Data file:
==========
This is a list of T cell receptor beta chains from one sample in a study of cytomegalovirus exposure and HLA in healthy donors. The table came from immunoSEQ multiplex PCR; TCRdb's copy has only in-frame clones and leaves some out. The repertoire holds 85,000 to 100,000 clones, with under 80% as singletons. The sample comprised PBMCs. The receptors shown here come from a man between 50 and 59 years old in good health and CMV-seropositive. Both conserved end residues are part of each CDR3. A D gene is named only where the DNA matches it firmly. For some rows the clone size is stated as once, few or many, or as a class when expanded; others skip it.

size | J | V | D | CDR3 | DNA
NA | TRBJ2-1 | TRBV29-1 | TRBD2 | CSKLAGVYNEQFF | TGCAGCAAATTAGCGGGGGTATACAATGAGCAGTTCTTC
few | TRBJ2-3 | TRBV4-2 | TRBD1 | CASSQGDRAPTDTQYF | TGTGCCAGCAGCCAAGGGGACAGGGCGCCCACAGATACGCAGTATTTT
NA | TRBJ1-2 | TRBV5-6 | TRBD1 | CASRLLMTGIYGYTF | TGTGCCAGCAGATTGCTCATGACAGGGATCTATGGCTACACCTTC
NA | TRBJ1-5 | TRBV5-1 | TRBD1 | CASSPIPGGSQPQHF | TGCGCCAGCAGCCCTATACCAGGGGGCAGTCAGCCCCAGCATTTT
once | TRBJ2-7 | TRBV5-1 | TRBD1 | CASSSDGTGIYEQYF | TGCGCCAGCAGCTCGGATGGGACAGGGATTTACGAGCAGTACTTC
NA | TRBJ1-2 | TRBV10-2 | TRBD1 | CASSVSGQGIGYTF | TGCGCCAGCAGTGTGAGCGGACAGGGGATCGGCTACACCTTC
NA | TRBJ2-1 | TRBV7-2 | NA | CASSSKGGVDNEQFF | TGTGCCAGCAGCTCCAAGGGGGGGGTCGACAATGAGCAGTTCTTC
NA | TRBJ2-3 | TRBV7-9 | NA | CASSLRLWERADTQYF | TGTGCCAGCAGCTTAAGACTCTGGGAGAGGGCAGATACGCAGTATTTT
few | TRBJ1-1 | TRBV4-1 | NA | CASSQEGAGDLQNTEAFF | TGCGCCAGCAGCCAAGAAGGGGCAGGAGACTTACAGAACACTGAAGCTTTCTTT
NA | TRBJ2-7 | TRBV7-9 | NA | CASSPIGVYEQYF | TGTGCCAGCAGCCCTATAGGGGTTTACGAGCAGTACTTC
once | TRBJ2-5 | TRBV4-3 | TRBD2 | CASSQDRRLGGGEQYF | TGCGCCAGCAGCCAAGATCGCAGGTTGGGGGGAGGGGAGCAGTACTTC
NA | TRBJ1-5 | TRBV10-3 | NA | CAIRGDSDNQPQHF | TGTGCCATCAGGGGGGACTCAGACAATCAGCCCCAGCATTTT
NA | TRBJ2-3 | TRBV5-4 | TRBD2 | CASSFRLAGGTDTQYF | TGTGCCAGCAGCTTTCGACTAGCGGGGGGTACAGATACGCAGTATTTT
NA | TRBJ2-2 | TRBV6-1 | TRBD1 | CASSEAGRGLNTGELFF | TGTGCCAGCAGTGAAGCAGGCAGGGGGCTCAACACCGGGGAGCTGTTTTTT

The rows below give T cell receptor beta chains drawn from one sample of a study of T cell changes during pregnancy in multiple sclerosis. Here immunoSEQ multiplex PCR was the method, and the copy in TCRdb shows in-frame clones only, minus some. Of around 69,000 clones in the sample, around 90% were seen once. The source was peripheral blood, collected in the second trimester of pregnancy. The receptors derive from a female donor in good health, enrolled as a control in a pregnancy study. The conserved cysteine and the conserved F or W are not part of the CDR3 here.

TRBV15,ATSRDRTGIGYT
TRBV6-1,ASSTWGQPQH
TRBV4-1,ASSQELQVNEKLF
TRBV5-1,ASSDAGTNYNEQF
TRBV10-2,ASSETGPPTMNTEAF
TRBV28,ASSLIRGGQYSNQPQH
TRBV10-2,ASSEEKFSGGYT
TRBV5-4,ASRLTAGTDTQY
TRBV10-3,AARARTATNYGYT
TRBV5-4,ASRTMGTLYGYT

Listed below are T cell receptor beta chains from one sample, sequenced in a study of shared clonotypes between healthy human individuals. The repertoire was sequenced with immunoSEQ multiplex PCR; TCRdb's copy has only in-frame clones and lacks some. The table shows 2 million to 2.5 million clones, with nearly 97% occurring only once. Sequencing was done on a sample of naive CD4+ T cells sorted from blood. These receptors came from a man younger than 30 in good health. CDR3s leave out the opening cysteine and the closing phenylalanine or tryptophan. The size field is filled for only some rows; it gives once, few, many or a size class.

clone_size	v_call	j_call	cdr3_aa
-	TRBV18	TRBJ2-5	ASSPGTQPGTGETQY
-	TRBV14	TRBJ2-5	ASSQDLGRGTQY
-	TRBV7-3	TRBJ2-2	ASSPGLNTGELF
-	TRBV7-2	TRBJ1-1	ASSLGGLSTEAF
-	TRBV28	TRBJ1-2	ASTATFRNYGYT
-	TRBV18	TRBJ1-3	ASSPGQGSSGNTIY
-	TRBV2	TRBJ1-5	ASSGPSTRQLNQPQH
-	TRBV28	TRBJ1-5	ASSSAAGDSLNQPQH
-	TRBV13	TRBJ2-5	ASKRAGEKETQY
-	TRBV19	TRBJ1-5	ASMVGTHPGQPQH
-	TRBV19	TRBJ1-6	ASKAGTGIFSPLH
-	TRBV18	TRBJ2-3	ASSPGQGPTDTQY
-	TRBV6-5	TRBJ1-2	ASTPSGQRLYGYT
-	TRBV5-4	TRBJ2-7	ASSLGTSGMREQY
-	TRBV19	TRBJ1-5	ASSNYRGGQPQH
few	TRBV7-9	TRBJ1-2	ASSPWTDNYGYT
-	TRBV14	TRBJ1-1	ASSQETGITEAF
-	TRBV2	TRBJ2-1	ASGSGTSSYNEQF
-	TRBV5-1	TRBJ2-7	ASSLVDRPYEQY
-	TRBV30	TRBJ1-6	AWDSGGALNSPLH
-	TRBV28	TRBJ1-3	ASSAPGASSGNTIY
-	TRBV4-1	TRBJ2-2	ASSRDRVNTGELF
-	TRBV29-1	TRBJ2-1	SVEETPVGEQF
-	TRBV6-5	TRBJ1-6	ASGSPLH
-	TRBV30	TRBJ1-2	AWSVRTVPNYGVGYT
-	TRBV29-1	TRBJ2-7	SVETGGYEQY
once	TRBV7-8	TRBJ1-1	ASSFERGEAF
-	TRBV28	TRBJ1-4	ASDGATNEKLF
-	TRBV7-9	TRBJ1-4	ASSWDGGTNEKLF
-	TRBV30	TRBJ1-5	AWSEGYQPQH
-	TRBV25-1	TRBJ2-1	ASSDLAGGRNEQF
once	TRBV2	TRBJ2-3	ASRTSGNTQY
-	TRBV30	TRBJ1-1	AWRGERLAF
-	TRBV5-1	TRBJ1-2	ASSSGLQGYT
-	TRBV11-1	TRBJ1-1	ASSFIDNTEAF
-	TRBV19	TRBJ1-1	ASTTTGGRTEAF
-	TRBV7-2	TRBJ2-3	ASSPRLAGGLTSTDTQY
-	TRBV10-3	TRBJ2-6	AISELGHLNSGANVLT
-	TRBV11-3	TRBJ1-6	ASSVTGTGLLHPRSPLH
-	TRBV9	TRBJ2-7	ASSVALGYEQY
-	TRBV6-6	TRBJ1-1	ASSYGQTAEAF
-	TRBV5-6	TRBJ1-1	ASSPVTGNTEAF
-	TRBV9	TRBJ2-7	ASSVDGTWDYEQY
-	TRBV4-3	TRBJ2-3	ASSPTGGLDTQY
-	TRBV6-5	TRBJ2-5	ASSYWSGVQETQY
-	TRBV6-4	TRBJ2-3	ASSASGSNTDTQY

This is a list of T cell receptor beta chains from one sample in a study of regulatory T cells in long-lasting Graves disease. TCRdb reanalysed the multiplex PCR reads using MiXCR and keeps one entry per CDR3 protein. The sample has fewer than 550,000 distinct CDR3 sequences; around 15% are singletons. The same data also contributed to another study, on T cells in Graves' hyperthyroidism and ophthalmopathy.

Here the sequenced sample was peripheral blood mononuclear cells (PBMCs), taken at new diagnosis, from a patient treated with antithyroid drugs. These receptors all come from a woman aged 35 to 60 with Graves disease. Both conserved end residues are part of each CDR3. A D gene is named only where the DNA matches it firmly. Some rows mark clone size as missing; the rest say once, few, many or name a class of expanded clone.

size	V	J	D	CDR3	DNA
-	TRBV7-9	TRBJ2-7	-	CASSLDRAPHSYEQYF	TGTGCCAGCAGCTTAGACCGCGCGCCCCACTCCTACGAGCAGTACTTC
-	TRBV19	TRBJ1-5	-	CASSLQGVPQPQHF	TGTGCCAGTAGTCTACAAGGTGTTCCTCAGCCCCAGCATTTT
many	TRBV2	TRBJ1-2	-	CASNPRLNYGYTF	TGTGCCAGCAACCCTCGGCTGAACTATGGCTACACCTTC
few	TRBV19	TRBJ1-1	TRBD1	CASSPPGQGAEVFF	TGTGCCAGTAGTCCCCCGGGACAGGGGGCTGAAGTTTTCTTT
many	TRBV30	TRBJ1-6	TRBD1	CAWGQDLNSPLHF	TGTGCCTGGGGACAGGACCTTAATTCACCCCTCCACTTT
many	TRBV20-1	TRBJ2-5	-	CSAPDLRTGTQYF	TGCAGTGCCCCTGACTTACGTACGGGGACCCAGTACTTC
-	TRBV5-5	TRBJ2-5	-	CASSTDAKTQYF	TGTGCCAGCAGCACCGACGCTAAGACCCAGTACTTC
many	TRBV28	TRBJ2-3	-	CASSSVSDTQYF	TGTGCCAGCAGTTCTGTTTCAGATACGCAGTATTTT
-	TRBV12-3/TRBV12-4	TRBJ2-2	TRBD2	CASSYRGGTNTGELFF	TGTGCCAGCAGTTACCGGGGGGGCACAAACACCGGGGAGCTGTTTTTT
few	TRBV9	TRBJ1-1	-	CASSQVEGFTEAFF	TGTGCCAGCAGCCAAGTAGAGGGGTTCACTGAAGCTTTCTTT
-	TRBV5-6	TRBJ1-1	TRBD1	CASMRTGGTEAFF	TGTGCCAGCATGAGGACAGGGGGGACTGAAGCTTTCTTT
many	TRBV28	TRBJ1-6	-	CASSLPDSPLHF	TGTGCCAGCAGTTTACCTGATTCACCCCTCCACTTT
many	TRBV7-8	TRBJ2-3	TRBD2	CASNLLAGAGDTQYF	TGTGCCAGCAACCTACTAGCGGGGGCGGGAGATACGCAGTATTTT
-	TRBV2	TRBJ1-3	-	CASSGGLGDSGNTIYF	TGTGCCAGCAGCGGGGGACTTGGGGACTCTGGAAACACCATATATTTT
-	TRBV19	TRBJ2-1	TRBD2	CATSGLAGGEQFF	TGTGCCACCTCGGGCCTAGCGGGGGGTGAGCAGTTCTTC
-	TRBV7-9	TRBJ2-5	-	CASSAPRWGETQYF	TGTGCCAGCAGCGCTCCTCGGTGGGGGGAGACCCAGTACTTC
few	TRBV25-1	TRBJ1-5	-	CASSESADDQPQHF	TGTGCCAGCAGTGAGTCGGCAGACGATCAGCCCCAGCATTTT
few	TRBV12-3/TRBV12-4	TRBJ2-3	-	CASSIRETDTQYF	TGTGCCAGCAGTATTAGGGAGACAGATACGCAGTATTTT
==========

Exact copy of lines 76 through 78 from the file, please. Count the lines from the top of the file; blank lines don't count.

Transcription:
This is a list of T cell receptor beta chains from one sample in a study of regulatory T cells in long-lasting Graves disease. TCRdb reanalysed the multiplex PCR reads using MiXCR and keeps one entry per CDR3 protein. The sample has fewer than 550,000 distinct CDR3 sequences; around 15% are singletons. The same data also contributed to another study, on T cells in Graves' hyperthyroidism and ophthalmopathy.

Here the sequenced sample was peripheral blood mononuclear cells (PBMCs), taken at new diagnosis, from a patient treated with antithyroid drugs. These receptors all come from a woman aged 35 to 60 with Graves disease. Both conserved end residues are part of each CDR3. A D gene is named only where the DNA matches it firmly. Some rows mark clone size as missing; the rest say once, few, many or name a class of expanded clone.

size	V	J	D	CDR3	DNA